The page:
Hammerson hails in-store recovery as sales and footfall in shopping centres’ stores pick up

Hammerson's Brent Cross shopping centre is one of its leading locations. Image courtesy of Hammerson

Hammerson's Brent Cross shopping centre is one of its leading locations. Image courtesy of Hammerson

Retail property developer and operator Hammerson says its business is now recovering from the pandemic-driven downturn as shoppers return to spend in-store. The company says most of the new leases it signs are now with non-fashion retailers.

Sales in stores in its centres were close to levels last seen in pre-pandemic 2019 throughout the first half of its financial year and overtook them in the second quarter. Footfall reached 90% of 2019 levels towards the end of the second quarter. Footfall and sales also recovered at its value retail sites, with spending per visit 7% above 2019 levels. 

Leasing grew, with £10.5m in deals reached in the first half of the year. Headline rents were 31% above previous passing rents. More than half of those deals were to non-fashion retailers. Since the first half of 2021, 68% of deals have been outside the fashion sector. That may reflect the shift online that is particularly evident in fashion and footwear retailing. In June 2022, ONS figures suggest, 25.7% of UK clothing, footwear and textile retail sales were online, making this the sector – outside of non-store retailing – in which more sales are online than any other.

Across its flagship managed shopping centres, occupancy was stable at 95%, two percentage points higher than last year, while rent collection for its 2021 full-year is now at 94%.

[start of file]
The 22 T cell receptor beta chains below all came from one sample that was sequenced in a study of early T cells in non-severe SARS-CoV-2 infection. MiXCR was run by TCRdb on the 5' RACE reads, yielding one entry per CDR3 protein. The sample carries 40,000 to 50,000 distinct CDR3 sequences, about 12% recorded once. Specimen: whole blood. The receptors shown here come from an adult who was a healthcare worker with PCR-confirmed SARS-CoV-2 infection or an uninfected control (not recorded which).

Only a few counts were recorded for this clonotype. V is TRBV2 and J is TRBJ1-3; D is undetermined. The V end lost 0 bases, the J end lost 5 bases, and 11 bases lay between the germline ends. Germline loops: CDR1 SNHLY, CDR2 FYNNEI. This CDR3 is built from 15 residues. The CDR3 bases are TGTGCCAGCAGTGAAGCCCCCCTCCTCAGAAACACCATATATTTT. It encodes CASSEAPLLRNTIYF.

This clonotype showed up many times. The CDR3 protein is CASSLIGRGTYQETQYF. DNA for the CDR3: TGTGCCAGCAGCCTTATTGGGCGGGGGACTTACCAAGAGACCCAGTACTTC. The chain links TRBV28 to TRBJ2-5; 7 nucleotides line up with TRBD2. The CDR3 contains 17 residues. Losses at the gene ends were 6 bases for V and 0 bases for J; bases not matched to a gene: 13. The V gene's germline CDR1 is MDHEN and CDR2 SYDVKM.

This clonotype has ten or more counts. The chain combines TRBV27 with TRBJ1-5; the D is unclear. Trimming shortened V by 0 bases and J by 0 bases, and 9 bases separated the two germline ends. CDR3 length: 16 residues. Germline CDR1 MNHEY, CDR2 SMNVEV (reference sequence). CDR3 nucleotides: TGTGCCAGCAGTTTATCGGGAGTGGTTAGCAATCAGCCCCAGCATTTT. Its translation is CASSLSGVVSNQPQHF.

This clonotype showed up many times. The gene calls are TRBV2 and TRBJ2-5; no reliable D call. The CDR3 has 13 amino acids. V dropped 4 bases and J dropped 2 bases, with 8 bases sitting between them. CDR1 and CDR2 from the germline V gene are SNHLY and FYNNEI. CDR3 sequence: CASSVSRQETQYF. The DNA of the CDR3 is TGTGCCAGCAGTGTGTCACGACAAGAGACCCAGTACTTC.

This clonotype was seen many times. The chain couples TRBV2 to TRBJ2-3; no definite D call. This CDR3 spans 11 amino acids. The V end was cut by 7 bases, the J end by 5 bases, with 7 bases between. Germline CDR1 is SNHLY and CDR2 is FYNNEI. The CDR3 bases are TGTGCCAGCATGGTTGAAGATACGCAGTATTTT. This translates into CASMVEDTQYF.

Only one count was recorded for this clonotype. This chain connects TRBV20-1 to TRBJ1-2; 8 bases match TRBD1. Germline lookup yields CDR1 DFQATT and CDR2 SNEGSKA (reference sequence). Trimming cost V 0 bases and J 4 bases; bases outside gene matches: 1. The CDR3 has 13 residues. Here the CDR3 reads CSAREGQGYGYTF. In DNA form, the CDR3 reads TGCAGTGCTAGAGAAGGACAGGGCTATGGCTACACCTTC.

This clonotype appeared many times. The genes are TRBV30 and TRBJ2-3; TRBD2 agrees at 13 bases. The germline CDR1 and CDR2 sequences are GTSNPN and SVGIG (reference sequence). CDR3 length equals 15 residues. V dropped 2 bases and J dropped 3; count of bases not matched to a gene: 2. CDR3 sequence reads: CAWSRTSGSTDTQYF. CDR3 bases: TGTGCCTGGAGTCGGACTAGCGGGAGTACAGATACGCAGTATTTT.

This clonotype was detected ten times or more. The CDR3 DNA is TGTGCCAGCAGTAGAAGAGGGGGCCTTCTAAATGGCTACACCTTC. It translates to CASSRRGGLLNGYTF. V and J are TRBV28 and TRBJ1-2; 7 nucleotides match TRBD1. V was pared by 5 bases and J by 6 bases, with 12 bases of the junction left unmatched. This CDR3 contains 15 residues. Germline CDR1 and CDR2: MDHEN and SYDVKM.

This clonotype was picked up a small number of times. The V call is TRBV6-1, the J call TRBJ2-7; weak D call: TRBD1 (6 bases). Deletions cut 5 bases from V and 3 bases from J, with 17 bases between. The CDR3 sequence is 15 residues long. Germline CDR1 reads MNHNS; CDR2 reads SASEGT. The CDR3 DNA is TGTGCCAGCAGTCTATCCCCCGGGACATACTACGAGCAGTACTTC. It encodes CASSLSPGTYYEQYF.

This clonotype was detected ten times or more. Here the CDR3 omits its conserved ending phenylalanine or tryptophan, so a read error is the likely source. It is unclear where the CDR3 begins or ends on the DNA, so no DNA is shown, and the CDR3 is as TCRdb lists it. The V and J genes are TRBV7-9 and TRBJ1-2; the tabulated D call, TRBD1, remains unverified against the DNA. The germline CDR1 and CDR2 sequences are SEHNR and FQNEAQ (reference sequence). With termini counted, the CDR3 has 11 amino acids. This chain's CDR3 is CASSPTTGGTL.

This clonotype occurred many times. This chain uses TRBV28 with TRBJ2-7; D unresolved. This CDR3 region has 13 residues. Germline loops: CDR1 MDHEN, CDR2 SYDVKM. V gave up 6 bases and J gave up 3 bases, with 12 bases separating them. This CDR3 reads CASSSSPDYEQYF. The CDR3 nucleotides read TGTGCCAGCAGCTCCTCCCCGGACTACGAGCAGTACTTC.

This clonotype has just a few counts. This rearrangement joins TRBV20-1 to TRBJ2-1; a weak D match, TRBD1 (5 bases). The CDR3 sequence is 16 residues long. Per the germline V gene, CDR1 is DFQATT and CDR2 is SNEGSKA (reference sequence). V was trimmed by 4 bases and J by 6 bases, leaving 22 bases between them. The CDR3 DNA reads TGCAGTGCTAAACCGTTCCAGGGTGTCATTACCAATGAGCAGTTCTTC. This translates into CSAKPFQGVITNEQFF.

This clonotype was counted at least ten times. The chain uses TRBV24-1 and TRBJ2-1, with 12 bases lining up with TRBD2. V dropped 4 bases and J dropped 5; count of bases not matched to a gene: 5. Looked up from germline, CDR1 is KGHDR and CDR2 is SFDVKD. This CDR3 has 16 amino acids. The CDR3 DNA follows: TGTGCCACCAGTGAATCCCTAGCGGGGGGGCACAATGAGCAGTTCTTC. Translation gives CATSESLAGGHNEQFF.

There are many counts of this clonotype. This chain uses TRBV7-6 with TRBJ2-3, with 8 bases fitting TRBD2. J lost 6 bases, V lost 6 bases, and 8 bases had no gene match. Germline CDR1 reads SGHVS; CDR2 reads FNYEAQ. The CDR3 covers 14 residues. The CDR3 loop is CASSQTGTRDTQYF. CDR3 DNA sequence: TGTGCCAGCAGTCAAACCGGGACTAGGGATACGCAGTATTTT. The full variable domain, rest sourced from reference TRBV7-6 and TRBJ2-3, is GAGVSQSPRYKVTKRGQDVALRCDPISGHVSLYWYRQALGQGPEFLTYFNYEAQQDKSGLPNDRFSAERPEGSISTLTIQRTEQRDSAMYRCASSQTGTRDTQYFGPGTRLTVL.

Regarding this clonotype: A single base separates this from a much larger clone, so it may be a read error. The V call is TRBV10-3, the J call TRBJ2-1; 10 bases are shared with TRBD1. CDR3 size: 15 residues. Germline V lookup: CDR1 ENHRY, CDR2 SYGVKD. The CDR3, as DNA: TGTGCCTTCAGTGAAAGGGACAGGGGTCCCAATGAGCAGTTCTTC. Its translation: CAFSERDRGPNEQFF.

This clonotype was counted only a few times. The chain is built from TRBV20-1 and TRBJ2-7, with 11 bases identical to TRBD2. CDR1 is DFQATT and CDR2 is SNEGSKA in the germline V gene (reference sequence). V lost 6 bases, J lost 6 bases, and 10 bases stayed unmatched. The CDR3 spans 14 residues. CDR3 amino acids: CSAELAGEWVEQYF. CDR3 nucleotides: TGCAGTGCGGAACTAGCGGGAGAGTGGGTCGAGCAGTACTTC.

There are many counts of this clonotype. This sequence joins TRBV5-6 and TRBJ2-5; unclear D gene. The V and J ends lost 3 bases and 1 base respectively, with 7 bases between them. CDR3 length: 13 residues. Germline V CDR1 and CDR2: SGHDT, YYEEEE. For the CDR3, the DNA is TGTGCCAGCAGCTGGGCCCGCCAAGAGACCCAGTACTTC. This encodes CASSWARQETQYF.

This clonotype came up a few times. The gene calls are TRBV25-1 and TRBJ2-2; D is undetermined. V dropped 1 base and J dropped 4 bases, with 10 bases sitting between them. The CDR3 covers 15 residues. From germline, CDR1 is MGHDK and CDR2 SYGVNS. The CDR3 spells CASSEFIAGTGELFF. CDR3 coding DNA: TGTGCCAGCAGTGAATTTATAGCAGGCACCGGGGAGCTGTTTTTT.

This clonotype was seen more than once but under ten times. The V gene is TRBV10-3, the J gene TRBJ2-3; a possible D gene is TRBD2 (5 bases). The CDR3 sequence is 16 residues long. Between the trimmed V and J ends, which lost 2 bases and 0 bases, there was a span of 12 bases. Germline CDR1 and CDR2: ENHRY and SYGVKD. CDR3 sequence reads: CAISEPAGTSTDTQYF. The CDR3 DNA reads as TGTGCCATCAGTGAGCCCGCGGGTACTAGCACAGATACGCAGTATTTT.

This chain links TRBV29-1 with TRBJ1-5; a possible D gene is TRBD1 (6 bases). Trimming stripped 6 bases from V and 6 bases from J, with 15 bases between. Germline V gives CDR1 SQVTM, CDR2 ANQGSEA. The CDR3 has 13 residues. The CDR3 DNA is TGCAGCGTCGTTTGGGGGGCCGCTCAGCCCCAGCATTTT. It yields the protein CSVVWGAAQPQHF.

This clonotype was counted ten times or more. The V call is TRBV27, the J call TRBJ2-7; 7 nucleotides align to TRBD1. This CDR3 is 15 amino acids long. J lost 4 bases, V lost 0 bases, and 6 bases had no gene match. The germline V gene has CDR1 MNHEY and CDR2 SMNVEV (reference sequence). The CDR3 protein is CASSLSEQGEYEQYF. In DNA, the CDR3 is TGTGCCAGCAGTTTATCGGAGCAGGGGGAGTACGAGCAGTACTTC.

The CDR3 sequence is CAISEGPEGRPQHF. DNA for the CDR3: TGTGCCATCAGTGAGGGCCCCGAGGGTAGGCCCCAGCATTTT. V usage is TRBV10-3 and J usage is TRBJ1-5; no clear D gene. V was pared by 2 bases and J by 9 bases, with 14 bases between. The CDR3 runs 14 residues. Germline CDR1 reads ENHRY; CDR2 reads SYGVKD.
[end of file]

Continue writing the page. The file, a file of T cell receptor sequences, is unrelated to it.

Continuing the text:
Half-year figures

The update comes as Hammerson this week reports adjusted net rental income of £86.5m in the six months to June 30 2022. That’s 1% down on the £87.2m it reported for the same period last year. Reported profits of £50.3m in the six months to June 30 were up from a loss of £375.5m last time. As of June 30, its net assets had grown in value by £55m to £2.8bn, although the value of its group portfolio had fallen by £86m to £5.3bn.

Hammerson chief executive Rita-Rose Gagné say the business made good progress in the first half of its year with footfall, sales occupancy and collections now close to 2019 levels, with a stronger tenant profile.

Gagné says: “We are a better, more resilient, and financially secure business as a result of the actions taken since the beginning of 2021. We are conscious of the potentially volatile environment ahead and remain focussed on delivering our strategy. We have identified a number of levers within our control to continue to create value. We see more opportunities ahead.” 

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